The panel will present footage from January 6, intercut with clips of previously recorded testimony, live appearances, and excerpts from documents and communications, in an effort to form a cohesive narrative.

Thursday night’s production will include testimony and footage recorded by a British documentary maker who accompanied members of the Proud Boys – a right-wing militant group whose leaders have been accused of seditious conspiracy – before and during the attack on 6 January. It will also feature first-hand testimony from one of the US Capitol police officers that day.

Committee members will also use the evening to define the areas to be covered in future hearings.

“Thursday night is all about connecting the dots,” a select committee aide said this week. “A lot has been reported, bits have been shared, but our goal is to tie them together.”

“We will bring the American people back to the reality of this violence and remind them how horrific it was,” the aide said.

source of images, Getty Images
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Rioters enter the US Capitol on January 6

Will there be anything new?

The committee interviewed a wide range of current and former Trump administration associates, advisers and officials, including Mr. Trump’s daughter Ivanka, son Donald Jr. and son-in-law Jared Kushner.

Members of Vice President Mike Pence’s political team, law enforcement officials, people involved in the protests that led to the attack on the Capitol and Republican officials across the United States also been questioned.

Testimony, documents and text messages from Mr. Trump’s circle have already been leaked to the public.

But there may be new information that can help fill in the details.

Select committee aides said they plan to unveil “a whole bunch of new material,” including never-before-seen documents, videos and audio files they have obtained.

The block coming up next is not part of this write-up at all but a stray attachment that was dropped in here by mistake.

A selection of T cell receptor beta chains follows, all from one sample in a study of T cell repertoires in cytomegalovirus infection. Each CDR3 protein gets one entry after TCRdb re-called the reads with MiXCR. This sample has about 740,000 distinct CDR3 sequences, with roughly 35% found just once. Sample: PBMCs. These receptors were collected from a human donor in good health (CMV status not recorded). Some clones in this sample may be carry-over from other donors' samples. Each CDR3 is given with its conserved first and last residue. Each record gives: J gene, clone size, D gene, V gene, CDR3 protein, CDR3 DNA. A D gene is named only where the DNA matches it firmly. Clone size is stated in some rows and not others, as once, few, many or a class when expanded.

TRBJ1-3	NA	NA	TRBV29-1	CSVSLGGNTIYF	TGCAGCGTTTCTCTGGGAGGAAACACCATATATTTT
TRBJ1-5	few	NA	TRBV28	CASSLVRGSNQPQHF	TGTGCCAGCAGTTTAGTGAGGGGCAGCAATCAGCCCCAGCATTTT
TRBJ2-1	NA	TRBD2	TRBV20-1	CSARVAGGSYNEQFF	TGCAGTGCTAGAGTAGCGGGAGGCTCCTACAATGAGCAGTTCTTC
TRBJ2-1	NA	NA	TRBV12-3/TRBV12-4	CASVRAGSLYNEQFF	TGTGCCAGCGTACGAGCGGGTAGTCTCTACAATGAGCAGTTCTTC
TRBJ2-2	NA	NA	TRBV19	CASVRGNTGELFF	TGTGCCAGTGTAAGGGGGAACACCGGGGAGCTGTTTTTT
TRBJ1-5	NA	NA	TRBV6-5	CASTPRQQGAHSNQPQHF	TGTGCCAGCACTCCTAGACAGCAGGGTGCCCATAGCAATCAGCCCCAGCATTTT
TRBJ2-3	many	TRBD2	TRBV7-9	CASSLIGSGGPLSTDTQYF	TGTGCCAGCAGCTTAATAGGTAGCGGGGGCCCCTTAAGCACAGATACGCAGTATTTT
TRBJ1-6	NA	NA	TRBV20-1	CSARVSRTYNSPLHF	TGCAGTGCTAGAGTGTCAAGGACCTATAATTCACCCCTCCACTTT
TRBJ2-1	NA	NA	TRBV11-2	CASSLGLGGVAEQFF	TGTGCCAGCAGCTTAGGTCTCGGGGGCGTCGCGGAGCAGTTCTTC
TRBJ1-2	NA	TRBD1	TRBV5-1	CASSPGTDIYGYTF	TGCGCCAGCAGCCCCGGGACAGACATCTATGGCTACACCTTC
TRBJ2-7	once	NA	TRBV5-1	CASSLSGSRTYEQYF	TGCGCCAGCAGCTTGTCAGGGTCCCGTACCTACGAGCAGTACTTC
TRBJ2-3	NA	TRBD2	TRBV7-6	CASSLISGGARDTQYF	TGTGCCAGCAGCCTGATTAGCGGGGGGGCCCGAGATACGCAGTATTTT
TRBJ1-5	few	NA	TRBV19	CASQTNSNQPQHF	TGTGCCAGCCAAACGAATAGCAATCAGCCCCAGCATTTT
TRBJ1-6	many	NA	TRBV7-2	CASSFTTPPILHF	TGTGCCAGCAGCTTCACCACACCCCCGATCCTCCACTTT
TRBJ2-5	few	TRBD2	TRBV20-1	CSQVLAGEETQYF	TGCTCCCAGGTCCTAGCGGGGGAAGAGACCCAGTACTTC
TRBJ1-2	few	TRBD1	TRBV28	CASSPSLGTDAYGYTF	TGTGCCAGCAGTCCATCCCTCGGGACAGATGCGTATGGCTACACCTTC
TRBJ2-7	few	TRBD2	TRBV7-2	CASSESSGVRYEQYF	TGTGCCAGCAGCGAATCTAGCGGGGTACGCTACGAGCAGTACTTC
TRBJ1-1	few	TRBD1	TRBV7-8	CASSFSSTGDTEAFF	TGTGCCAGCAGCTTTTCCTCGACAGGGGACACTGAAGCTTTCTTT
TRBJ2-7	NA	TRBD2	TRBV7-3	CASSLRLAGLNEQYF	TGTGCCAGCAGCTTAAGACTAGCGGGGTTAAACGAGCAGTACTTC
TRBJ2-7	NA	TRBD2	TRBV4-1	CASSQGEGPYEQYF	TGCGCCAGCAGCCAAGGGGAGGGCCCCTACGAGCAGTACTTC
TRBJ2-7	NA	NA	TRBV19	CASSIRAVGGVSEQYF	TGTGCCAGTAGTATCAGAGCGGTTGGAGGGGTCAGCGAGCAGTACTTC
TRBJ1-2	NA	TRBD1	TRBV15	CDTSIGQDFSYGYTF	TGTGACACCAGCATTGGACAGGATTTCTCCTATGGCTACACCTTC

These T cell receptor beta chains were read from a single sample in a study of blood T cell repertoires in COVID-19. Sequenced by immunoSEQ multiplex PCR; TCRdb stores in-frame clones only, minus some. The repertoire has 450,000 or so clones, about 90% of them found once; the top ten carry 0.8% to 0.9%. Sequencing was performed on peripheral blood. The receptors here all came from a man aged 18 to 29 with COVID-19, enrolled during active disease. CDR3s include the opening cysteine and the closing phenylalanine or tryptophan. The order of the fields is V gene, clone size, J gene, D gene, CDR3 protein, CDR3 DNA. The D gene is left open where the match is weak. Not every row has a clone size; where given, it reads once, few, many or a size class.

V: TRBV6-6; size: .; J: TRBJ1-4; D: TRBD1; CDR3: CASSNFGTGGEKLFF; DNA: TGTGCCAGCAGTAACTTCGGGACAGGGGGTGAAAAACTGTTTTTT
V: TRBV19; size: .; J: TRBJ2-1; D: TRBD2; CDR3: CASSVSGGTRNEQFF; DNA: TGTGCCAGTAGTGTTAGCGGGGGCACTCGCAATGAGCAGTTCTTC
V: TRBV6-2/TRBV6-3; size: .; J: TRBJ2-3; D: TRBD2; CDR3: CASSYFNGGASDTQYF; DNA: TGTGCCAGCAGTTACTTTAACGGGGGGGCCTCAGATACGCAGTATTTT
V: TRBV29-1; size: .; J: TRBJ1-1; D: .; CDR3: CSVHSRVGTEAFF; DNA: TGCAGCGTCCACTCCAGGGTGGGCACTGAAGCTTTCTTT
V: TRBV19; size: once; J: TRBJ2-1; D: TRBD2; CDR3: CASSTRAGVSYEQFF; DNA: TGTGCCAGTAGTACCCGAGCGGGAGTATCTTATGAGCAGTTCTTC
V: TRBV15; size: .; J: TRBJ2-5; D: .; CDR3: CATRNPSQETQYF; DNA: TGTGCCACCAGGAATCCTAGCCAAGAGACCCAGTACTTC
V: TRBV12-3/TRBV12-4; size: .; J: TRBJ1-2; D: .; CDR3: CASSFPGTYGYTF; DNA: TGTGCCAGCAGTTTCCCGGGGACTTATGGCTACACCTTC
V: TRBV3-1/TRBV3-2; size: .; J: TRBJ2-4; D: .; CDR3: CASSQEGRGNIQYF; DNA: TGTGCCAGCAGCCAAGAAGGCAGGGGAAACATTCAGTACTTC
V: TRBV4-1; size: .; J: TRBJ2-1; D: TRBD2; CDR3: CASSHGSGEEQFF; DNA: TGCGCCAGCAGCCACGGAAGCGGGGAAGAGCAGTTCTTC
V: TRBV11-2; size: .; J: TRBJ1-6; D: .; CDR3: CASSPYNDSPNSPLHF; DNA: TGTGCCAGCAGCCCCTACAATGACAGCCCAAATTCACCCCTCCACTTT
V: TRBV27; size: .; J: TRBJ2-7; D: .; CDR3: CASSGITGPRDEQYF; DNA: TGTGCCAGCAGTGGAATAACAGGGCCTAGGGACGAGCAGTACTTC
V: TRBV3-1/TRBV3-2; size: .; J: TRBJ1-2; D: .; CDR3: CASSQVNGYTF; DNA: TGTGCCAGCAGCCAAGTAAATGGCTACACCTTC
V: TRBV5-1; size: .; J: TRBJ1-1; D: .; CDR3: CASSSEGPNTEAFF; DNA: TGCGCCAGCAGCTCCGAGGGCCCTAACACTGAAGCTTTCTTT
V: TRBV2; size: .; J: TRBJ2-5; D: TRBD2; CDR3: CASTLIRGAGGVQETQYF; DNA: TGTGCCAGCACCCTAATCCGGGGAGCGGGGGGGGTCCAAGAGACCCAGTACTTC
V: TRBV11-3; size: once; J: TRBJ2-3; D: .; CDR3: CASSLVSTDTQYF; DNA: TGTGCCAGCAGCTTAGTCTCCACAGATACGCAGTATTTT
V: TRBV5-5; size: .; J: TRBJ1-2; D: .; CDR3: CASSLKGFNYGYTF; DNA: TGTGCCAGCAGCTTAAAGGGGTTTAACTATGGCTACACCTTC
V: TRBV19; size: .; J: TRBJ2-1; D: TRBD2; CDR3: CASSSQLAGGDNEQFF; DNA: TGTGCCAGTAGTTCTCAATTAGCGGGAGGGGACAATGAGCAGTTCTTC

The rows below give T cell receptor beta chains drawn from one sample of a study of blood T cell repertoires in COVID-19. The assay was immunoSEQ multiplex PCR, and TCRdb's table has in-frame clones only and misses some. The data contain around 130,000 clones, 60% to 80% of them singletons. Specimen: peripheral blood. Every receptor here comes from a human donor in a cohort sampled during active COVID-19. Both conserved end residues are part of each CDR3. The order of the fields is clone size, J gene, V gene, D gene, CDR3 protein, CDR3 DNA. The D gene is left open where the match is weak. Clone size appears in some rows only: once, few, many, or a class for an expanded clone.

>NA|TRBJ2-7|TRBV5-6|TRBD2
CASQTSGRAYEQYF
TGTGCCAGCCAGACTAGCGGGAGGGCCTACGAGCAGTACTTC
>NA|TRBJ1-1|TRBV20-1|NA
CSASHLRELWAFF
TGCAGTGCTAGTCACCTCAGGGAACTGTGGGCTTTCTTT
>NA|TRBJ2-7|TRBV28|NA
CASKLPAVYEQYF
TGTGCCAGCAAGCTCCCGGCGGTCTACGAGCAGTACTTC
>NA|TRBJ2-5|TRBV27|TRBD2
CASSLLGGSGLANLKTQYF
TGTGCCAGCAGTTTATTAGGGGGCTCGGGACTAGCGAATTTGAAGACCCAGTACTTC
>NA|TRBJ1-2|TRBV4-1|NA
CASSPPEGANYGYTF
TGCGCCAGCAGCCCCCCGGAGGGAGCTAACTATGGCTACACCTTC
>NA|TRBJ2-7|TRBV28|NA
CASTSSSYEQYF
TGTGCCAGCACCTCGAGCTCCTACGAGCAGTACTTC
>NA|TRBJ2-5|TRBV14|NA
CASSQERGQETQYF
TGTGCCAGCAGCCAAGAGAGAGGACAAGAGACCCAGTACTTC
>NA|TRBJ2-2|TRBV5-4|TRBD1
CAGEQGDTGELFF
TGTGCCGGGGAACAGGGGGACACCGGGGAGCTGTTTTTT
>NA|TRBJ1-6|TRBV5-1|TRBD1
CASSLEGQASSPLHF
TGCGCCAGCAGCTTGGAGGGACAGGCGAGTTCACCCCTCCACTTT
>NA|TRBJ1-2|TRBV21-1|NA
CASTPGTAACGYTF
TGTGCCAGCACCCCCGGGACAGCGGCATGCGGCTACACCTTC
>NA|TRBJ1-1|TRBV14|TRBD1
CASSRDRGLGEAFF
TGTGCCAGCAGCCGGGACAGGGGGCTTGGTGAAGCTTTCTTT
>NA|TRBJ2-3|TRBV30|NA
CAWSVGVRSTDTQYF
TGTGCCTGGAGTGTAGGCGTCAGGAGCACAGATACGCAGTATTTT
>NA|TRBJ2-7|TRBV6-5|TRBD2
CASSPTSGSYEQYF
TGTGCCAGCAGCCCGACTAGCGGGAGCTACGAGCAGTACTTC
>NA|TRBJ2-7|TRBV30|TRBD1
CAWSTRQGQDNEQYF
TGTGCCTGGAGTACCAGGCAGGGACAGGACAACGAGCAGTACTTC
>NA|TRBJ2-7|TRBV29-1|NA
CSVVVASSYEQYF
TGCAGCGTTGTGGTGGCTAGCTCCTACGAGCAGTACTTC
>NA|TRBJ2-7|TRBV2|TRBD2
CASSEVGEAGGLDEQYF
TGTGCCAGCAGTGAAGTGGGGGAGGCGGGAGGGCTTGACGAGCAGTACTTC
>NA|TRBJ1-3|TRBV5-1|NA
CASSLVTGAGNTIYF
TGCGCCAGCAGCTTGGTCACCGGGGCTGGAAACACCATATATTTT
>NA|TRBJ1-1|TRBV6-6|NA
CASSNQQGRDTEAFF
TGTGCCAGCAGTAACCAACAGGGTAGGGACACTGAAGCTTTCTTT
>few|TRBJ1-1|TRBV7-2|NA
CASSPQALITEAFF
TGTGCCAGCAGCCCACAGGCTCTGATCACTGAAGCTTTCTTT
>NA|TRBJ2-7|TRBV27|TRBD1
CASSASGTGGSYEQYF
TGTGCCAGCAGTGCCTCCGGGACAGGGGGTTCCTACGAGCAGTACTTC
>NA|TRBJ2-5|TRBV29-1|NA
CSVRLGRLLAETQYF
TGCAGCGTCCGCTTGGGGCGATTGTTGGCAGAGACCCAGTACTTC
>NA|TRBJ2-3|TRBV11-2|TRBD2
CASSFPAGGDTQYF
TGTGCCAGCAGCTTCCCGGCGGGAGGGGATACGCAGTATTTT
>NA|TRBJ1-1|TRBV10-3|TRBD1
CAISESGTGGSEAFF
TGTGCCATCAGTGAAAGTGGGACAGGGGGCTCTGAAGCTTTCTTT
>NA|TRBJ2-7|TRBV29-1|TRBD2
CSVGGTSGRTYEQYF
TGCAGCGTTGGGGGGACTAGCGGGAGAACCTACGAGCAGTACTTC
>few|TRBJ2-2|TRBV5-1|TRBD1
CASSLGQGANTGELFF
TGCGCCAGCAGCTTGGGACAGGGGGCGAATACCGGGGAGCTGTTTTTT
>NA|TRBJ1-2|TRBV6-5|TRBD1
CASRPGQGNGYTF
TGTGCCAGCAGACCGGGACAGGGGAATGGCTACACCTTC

In particular, investigators tried to find out what the president was doing during a three-hour period that day — from the start of the attack on the Capitol to when he recorded a video address telling rioters to leave the Capitol.

White House newspapers offer few details, but the president has made several phone calls — including to House Minority Leader McCarthy and Alabama Sen. Tommy Tuberville. The committee spoke with many people who were close to the president at that time – and perhaps their hearings will reveal what they learned. He also subpoenaed Mr. McCarthy about his conversation with the former president, but the congressman refused to comply.

Will Americans pay attention?

It’ll be hard to judge until the first batch of TV ratings comes out. The hearings will, however, benefit from extensive media coverage. Three US television stations – ABC, NBC and CBS – have already committed to airing at least part of Thursday’s proceedings. Notably, Fox News opted to stick with its regular lineup — including Tucker Carlson’s much-loved but controversial conservative opinion show.

However, it takes a lot for political events to cross over and capture the public’s attention, and these hearings are a drama with a known storyline and ending.